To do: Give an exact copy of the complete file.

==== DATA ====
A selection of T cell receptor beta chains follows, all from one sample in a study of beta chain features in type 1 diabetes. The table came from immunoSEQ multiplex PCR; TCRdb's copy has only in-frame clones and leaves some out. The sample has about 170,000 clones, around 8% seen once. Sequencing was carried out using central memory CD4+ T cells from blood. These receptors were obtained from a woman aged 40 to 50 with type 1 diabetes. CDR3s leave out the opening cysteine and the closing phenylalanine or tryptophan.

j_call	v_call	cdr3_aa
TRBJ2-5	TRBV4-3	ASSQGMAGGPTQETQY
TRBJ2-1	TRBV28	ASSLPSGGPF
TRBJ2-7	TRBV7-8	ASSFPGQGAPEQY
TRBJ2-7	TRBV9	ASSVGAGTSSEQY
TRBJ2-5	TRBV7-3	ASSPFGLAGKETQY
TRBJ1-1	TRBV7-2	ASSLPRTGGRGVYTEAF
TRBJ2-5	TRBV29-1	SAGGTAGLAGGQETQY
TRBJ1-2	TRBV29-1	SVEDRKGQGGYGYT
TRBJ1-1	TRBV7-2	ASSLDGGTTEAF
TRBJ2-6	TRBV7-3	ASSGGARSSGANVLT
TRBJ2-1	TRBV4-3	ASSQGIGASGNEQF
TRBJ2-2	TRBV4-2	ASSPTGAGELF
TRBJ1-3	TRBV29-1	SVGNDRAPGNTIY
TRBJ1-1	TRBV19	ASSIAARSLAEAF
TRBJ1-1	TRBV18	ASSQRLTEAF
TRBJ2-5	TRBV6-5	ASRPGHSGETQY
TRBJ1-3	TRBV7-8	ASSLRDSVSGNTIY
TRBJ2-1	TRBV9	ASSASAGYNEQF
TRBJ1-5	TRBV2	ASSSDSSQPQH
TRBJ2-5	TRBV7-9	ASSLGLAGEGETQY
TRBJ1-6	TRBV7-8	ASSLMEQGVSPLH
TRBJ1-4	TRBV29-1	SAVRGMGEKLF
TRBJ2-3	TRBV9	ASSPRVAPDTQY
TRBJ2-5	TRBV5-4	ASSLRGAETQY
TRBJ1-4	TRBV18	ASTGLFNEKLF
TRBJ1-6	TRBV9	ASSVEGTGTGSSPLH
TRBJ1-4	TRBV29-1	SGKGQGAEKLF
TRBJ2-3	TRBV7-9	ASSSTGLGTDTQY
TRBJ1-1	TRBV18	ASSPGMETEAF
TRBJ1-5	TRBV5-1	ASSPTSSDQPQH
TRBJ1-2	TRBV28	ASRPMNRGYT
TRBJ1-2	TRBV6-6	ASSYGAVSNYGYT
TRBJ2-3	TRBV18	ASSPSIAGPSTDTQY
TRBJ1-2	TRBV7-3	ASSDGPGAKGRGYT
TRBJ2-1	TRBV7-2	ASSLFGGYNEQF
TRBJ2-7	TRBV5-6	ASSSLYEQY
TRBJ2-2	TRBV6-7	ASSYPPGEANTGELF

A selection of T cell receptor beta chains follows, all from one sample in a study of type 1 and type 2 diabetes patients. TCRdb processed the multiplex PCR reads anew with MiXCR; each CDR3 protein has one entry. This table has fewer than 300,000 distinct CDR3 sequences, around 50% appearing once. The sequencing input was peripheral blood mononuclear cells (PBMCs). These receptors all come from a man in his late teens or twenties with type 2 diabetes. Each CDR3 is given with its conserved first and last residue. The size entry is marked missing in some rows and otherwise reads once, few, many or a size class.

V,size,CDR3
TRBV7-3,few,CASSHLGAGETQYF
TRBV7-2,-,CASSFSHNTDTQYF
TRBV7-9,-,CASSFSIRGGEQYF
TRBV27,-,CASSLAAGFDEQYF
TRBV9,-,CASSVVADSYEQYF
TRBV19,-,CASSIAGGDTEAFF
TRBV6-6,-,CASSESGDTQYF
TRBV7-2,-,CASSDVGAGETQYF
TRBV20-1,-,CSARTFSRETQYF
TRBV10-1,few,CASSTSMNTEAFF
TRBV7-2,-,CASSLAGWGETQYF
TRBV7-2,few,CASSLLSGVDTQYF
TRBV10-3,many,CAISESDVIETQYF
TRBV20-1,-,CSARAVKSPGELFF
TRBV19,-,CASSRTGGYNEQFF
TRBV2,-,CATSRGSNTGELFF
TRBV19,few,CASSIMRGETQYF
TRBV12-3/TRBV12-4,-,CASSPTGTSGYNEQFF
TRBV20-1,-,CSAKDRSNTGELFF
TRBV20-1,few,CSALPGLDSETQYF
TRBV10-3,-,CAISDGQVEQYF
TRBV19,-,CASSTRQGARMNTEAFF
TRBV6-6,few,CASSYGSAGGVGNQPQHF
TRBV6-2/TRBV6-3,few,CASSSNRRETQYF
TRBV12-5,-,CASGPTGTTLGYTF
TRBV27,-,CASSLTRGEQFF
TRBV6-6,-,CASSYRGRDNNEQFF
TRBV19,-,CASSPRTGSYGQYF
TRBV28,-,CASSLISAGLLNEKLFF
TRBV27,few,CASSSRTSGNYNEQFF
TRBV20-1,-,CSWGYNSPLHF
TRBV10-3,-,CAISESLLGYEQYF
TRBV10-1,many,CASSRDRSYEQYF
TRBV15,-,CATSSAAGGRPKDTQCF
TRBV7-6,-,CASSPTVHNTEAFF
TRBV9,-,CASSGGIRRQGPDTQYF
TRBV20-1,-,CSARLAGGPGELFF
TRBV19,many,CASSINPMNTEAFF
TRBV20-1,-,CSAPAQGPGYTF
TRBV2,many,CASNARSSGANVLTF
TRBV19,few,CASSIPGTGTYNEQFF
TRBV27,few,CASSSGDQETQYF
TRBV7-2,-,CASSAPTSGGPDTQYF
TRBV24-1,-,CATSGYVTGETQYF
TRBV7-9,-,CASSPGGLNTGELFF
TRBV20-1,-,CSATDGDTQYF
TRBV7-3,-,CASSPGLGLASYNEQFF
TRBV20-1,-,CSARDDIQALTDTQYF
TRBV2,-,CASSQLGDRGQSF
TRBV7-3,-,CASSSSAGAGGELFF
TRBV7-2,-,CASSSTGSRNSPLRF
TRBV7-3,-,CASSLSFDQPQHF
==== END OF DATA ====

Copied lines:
A selection of T cell receptor beta chains follows, all from one sample in a study of beta chain features in type 1 diabetes. The table came from immunoSEQ multiplex PCR; TCRdb's copy has only in-frame clones and leaves some out. The sample has about 170,000 clones, around 8% seen once. Sequencing was carried out using central memory CD4+ T cells from blood. These receptors were obtained from a woman aged 40 to 50 with type 1 diabetes. CDR3s leave out the opening cysteine and the closing phenylalanine or tryptophan.

j_call	v_call	cdr3_aa
TRBJ2-5	TRBV4-3	ASSQGMAGGPTQETQY
TRBJ2-1	TRBV28	ASSLPSGGPF
TRBJ2-7	TRBV7-8	ASSFPGQGAPEQY
TRBJ2-7	TRBV9	ASSVGAGTSSEQY
TRBJ2-5	TRBV7-3	ASSPFGLAGKETQY
TRBJ1-1	TRBV7-2	ASSLPRTGGRGVYTEAF
TRBJ2-5	TRBV29-1	SAGGTAGLAGGQETQY
TRBJ1-2	TRBV29-1	SVEDRKGQGGYGYT
TRBJ1-1	TRBV7-2	ASSLDGGTTEAF
TRBJ2-6	TRBV7-3	ASSGGARSSGANVLT
TRBJ2-1	TRBV4-3	ASSQGIGASGNEQF
TRBJ2-2	TRBV4-2	ASSPTGAGELF
TRBJ1-3	TRBV29-1	SVGNDRAPGNTIY
TRBJ1-1	TRBV19	ASSIAARSLAEAF
TRBJ1-1	TRBV18	ASSQRLTEAF
TRBJ2-5	TRBV6-5	ASRPGHSGETQY
TRBJ1-3	TRBV7-8	ASSLRDSVSGNTIY
TRBJ2-1	TRBV9	ASSASAGYNEQF
TRBJ1-5	TRBV2	ASSSDSSQPQH
TRBJ2-5	TRBV7-9	ASSLGLAGEGETQY
TRBJ1-6	TRBV7-8	ASSLMEQGVSPLH
TRBJ1-4	TRBV29-1	SAVRGMGEKLF
TRBJ2-3	TRBV9	ASSPRVAPDTQY
TRBJ2-5	TRBV5-4	ASSLRGAETQY
TRBJ1-4	TRBV18	ASTGLFNEKLF
TRBJ1-6	TRBV9	ASSVEGTGTGSSPLH
TRBJ1-4	TRBV29-1	SGKGQGAEKLF
TRBJ2-3	TRBV7-9	ASSSTGLGTDTQY
TRBJ1-1	TRBV18	ASSPGMETEAF
TRBJ1-5	TRBV5-1	ASSPTSSDQPQH
TRBJ1-2	TRBV28	ASRPMNRGYT
TRBJ1-2	TRBV6-6	ASSYGAVSNYGYT
TRBJ2-3	TRBV18	ASSPSIAGPSTDTQY
TRBJ1-2	TRBV7-3	ASSDGPGAKGRGYT
TRBJ2-1	TRBV7-2	ASSLFGGYNEQF
TRBJ2-7	TRBV5-6	ASSSLYEQY
TRBJ2-2	TRBV6-7	ASSYPPGEANTGELF

A selection of T cell receptor beta chains follows, all from one sample in a study of type 1 and type 2 diabetes patients. TCRdb processed the multiplex PCR reads anew with MiXCR; each CDR3 protein has one entry. This table has fewer than 300,000 distinct CDR3 sequences, around 50% appearing once. The sequencing input was peripheral blood mononuclear cells (PBMCs). These receptors all come from a man in his late teens or twenties with type 2 diabetes. Each CDR3 is given with its conserved first and last residue. The size entry is marked missing in some rows and otherwise reads once, few, many or a size class.

V,size,CDR3
TRBV7-3,few,CASSHLGAGETQYF
TRBV7-2,-,CASSFSHNTDTQYF
TRBV7-9,-,CASSFSIRGGEQYF
TRBV27,-,CASSLAAGFDEQYF
TRBV9,-,CASSVVADSYEQYF
TRBV19,-,CASSIAGGDTEAFF
TRBV6-6,-,CASSESGDTQYF
TRBV7-2,-,CASSDVGAGETQYF
TRBV20-1,-,CSARTFSRETQYF
TRBV10-1,few,CASSTSMNTEAFF
TRBV7-2,-,CASSLAGWGETQYF
TRBV7-2,few,CASSLLSGVDTQYF
TRBV10-3,many,CAISESDVIETQYF
TRBV20-1,-,CSARAVKSPGELFF
TRBV19,-,CASSRTGGYNEQFF
TRBV2,-,CATSRGSNTGELFF
TRBV19,few,CASSIMRGETQYF
TRBV12-3/TRBV12-4,-,CASSPTGTSGYNEQFF
TRBV20-1,-,CSAKDRSNTGELFF
TRBV20-1,few,CSALPGLDSETQYF
TRBV10-3,-,CAISDGQVEQYF
TRBV19,-,CASSTRQGARMNTEAFF
TRBV6-6,few,CASSYGSAGGVGNQPQHF
TRBV6-2/TRBV6-3,few,CASSSNRRETQYF
TRBV12-5,-,CASGPTGTTLGYTF
TRBV27,-,CASSLTRGEQFF
TRBV6-6,-,CASSYRGRDNNEQFF
TRBV19,-,CASSPRTGSYGQYF
TRBV28,-,CASSLISAGLLNEKLFF
TRBV27,few,CASSSRTSGNYNEQFF
TRBV20-1,-,CSWGYNSPLHF
TRBV10-3,-,CAISESLLGYEQYF
TRBV10-1,many,CASSRDRSYEQYF
TRBV15,-,CATSSAAGGRPKDTQCF
TRBV7-6,-,CASSPTVHNTEAFF
TRBV9,-,CASSGGIRRQGPDTQYF
TRBV20-1,-,CSARLAGGPGELFF
TRBV19,many,CASSINPMNTEAFF
TRBV20-1,-,CSAPAQGPGYTF
TRBV2,many,CASNARSSGANVLTF
TRBV19,few,CASSIPGTGTYNEQFF
TRBV27,few,CASSSGDQETQYF
TRBV7-2,-,CASSAPTSGGPDTQYF
TRBV24-1,-,CATSGYVTGETQYF
TRBV7-9,-,CASSPGGLNTGELFF
TRBV20-1,-,CSATDGDTQYF
TRBV7-3,-,CASSPGLGLASYNEQFF
TRBV20-1,-,CSARDDIQALTDTQYF
TRBV2,-,CASSQLGDRGQSF
TRBV7-3,-,CASSSSAGAGGELFF
TRBV7-2,-,CASSSTGSRNSPLRF
TRBV7-3,-,CASSLSFDQPQHF